The Patriot Film Fact or Fiction: People
In The Patriot:
The movie character of General Charles Cornwallis is based on the real-life Lt. General Charles Earl Cornwallis. Just as in the movie, General Cornwallis oversaw the British Army's operations in the Carolinas in 1780-81.
In the movie, General Cornwallis is portrayed as a bit older, in his 50's, than he really was. Cornwallis was in his early 40's during the American Revolution. He is also portrayed to be someone pompous. This may not have really been the case, since he endeared himself to his men by often being at the front lines in harm's way along side them, rather than hanging back and watching the battle from the safety of afar.
Although General Cornwallis was part of the force that captured Charleston. He was not present at the surrender and occupation, because he was in the backcountry carrying on support operation. Although, the scene of he and Colonel Tavington in Charleston is not dated and could have been set several days after the first occupation, when he was in the city receiving orders.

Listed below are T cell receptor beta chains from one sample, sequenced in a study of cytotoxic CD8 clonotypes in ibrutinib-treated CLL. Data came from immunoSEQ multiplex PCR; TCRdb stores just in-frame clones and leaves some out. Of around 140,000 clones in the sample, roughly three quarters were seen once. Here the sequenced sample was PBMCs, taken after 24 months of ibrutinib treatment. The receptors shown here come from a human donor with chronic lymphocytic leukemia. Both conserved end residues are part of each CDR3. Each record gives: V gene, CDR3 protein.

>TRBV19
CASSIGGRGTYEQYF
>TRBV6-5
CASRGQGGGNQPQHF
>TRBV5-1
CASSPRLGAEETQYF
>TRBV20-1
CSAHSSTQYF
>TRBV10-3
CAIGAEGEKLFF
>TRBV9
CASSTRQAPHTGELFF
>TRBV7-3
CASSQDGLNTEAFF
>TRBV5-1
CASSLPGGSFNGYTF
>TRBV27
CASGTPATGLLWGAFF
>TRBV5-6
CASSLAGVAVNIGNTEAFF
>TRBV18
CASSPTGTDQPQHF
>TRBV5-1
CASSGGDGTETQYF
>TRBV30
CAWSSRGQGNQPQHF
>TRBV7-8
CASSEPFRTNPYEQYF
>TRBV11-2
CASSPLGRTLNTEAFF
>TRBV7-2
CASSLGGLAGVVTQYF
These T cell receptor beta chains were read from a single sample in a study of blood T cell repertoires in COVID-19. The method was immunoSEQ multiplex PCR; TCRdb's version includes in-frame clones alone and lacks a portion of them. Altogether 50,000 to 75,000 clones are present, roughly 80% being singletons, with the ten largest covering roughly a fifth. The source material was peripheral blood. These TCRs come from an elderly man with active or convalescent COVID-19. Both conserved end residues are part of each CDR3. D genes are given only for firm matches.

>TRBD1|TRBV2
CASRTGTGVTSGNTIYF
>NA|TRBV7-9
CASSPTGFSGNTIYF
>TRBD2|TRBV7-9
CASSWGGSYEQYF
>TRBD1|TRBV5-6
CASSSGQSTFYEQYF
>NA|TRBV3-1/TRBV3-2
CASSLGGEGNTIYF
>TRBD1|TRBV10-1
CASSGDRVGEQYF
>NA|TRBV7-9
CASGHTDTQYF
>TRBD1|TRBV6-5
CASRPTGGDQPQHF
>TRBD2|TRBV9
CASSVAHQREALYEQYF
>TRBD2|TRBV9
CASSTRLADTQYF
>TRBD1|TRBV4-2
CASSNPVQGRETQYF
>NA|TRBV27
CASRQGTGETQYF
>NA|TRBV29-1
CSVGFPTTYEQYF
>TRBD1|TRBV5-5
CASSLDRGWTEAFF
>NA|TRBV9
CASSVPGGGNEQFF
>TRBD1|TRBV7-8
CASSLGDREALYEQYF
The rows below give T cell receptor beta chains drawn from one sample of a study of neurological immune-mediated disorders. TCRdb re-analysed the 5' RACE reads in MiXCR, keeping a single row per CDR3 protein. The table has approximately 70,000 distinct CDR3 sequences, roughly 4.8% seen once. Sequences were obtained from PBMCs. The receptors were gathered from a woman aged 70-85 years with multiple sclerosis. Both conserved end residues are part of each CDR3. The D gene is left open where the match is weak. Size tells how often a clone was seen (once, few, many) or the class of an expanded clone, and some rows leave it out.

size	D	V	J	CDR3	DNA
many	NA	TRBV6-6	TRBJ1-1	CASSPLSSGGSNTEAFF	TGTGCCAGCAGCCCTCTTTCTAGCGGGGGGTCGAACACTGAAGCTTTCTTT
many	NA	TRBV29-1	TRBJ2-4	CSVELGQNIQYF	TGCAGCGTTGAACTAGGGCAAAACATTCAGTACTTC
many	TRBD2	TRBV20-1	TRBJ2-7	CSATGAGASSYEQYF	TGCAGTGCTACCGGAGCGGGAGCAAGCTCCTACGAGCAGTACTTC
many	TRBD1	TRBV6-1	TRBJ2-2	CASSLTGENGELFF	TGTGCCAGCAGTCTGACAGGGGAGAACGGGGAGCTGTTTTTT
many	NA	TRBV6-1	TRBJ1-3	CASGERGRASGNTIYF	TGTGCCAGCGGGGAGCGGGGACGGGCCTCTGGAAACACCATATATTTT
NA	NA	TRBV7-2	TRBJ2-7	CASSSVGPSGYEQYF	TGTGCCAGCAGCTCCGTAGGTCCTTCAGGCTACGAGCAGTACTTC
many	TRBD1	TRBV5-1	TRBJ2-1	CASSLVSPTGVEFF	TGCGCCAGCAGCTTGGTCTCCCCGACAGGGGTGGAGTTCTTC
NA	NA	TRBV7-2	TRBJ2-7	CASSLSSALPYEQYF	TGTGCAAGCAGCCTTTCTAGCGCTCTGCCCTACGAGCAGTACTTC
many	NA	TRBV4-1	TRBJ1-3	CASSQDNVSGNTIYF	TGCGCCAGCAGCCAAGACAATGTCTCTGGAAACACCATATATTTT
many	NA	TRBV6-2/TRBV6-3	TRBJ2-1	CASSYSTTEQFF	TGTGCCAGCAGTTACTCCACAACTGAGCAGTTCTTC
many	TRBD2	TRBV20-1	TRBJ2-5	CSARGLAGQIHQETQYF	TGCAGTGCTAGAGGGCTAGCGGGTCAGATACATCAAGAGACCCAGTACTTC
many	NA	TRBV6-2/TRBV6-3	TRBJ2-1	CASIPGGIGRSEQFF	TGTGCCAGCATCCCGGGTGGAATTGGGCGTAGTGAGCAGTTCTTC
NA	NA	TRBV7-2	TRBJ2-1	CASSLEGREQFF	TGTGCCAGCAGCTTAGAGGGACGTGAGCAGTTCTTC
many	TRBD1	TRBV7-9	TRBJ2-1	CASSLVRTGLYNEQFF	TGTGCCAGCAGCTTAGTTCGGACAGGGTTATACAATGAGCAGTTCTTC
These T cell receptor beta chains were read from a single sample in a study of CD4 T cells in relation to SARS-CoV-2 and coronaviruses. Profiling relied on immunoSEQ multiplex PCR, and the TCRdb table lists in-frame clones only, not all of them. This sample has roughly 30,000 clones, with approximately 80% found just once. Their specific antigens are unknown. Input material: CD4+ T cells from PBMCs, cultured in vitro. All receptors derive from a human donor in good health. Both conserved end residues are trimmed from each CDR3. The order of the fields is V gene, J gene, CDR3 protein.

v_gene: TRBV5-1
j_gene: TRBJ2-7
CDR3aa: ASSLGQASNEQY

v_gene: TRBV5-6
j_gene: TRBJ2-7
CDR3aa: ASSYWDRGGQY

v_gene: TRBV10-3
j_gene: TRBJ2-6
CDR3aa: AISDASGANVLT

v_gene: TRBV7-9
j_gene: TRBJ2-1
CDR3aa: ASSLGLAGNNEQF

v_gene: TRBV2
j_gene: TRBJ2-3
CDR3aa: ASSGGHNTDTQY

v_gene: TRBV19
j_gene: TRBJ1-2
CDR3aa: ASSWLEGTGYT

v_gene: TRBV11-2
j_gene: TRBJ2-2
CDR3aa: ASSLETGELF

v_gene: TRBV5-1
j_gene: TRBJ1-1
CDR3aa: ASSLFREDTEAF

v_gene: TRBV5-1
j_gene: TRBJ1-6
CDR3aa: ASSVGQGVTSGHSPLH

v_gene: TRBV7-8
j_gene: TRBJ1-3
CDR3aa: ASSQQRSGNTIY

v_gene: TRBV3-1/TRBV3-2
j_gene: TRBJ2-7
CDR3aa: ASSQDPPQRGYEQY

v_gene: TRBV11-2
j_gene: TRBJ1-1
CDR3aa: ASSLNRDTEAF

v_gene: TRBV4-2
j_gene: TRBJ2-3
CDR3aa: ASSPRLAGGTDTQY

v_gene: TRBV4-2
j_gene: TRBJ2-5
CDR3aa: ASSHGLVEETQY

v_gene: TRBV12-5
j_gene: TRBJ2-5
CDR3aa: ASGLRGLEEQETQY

General Cornwallis was the commander at the Battle of Camden defeating Maj. General Horatio Gates as in the movie. He also found his efforts to move into North Carolina frustrated because of the various militia bands that continually harassed his supply lines and outposts. Cornwallis also never met in truce with any of the militia leaders as he does with Benjamin Martin.
Though Lt. Colonel Banastre Tarleton was unsuccessful in tracking down Francis Marion, he did succeed in surprising Thomas Sumter. As a result, there is no indication that there was as much tension between Cornwallis and Tarleton as is portrayed between Cornwallis and Colonel Tavington over Benjamin Martin's elusiveness. In fact, Cornwallis supported Tarleton even after Tarleton was routed by Brig. General Daniel Morgan at the Battle of Cowpens. They maintained a long friendship that only broke up many years later over conflicting personal memoirs (and you thought that was a 20th century problem).
General Cornwallis was present at the Battle of Guilford Courthouse, which served as partial basis for the unnamed climactic battle in the movie. However, at that battle, he held the field because Maj. General Nathanael Greene withdrew first, but Cornwallis did receive so many casualties that he was unable to pursue Greene. Lastly, Cornwallis did claim illness at Yorktown, sending his second-in-command Brig. General Charles O'Hara to surrender to General George Washington.
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